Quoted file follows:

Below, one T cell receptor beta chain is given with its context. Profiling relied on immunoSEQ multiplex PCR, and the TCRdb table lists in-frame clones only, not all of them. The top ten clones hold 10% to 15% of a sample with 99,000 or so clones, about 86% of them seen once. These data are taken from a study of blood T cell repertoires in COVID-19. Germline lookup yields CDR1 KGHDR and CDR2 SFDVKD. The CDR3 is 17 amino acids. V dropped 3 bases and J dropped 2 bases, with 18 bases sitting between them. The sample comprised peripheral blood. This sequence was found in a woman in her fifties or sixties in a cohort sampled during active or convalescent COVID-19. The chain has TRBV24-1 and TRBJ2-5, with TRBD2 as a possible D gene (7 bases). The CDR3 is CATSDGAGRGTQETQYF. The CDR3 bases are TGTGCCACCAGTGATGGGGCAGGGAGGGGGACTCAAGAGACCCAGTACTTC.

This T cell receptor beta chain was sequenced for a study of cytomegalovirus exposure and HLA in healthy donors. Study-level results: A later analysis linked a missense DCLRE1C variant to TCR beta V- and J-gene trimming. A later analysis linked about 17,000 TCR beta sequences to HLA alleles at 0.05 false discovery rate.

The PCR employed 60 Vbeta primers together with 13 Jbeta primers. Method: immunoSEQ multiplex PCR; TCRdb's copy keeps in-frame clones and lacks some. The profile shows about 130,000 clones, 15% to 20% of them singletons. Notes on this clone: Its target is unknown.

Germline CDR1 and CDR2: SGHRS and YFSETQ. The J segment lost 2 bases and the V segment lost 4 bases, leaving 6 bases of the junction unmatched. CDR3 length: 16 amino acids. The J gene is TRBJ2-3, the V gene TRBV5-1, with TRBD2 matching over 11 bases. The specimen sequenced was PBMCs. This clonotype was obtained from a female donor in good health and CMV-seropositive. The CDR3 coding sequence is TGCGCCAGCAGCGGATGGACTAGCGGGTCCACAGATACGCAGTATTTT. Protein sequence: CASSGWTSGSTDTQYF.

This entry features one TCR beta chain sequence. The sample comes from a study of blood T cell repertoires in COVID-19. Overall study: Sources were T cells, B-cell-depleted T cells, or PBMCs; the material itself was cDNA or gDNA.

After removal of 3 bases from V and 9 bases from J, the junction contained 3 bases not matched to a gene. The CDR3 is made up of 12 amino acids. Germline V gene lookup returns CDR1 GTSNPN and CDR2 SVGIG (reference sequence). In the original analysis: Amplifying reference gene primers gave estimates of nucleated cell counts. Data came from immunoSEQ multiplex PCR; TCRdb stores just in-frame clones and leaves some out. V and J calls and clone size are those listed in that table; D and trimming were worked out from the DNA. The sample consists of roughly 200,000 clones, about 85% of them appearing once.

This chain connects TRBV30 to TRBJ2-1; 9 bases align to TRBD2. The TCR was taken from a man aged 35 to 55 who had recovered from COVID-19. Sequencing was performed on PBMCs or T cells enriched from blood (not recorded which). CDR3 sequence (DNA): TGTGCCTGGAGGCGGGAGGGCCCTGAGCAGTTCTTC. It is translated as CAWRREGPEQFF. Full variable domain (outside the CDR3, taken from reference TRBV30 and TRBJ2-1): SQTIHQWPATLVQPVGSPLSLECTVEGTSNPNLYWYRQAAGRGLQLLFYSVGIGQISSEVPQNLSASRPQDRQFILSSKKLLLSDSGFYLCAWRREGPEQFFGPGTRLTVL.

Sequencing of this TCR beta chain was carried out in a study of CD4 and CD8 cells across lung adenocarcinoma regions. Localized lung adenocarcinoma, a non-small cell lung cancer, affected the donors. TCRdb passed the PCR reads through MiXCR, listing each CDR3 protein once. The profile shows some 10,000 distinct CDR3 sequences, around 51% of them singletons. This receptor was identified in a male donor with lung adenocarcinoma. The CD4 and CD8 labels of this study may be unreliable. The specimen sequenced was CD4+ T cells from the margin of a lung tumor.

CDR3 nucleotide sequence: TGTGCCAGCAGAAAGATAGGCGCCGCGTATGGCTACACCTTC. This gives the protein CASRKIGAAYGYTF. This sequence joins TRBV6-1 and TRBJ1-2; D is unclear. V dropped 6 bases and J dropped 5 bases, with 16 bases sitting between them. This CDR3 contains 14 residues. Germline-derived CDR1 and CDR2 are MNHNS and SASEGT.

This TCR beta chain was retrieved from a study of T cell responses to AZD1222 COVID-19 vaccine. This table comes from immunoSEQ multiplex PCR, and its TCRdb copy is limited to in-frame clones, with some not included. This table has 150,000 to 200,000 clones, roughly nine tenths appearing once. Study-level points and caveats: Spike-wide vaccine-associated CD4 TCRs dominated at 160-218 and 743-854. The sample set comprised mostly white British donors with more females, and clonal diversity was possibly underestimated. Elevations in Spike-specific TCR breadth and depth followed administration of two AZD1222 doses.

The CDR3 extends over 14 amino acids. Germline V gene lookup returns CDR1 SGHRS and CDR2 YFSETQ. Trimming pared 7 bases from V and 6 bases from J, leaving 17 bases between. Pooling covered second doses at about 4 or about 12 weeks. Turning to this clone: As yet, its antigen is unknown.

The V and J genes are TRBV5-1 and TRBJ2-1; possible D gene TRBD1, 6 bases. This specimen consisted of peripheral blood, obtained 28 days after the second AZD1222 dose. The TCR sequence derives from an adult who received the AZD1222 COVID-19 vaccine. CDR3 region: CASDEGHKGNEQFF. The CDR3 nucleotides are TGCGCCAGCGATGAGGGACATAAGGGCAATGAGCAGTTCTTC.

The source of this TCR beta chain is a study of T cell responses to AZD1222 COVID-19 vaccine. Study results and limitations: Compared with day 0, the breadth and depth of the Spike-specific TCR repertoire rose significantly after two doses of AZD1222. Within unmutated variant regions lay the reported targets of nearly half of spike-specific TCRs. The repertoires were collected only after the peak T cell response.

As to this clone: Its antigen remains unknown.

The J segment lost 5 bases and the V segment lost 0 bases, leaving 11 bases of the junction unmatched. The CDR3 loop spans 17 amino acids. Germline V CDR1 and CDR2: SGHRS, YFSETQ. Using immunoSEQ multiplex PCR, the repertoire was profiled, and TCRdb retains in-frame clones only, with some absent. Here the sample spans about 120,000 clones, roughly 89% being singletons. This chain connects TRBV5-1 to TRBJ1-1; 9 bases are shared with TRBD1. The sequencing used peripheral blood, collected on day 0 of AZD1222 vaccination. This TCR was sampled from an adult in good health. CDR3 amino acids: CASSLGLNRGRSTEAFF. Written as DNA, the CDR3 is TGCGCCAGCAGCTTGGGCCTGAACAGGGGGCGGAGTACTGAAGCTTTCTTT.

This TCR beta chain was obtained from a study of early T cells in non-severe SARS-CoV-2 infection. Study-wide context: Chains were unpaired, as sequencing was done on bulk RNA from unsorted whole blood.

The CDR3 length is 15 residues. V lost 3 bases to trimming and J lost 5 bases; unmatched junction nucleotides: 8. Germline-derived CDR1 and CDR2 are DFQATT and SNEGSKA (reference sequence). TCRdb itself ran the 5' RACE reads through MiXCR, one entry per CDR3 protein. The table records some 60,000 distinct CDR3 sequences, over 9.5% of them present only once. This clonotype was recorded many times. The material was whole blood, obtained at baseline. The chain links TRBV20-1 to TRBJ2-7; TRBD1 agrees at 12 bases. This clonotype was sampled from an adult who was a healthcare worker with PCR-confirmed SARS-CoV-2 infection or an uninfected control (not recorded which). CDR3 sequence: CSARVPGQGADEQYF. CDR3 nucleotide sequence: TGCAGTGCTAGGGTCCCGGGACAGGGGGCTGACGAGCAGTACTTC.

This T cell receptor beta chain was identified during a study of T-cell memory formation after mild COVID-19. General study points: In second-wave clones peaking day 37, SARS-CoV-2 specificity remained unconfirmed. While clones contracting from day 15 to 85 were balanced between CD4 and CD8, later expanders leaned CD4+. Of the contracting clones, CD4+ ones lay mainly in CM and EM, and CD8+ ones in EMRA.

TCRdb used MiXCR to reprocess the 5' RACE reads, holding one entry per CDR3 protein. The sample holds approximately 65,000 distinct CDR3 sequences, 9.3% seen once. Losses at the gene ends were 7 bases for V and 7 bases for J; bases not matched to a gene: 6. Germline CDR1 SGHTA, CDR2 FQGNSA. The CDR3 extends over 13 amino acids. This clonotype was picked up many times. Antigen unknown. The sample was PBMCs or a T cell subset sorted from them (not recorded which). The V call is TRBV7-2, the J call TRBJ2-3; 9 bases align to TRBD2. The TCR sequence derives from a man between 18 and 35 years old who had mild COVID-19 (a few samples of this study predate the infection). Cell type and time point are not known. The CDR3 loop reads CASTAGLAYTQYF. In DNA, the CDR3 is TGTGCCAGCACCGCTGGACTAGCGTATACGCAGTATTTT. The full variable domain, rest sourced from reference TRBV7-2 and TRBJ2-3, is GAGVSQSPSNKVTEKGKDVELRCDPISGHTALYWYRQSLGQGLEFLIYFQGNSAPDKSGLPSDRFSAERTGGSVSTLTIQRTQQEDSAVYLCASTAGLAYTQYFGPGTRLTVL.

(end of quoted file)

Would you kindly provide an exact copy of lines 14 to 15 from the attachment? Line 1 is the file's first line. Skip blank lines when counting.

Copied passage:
As to this clone: Its antigen remains unknown.

The J segment lost 5 bases and the V segment lost 0 bases, leaving 11 bases of the junction unmatched. The CDR3 loop spans 17 amino acids. Germline V CDR1 and CDR2: SGHRS, YFSETQ. Using immunoSEQ multiplex PCR, the repertoire was profiled, and TCRdb retains in-frame clones only, with some absent. Here the sample spans about 120,000 clones, roughly 89% being singletons. This chain connects TRBV5-1 to TRBJ1-1; 9 bases are shared with TRBD1. The sequencing used peripheral blood, collected on day 0 of AZD1222 vaccination. This TCR was sampled from an adult in good health. CDR3 amino acids: CASSLGLNRGRSTEAFF. Written as DNA, the CDR3 is TGCGCCAGCAGCTTGGGCCTGAACAGGGGGCGGAGTACTGAAGCTTTCTTT.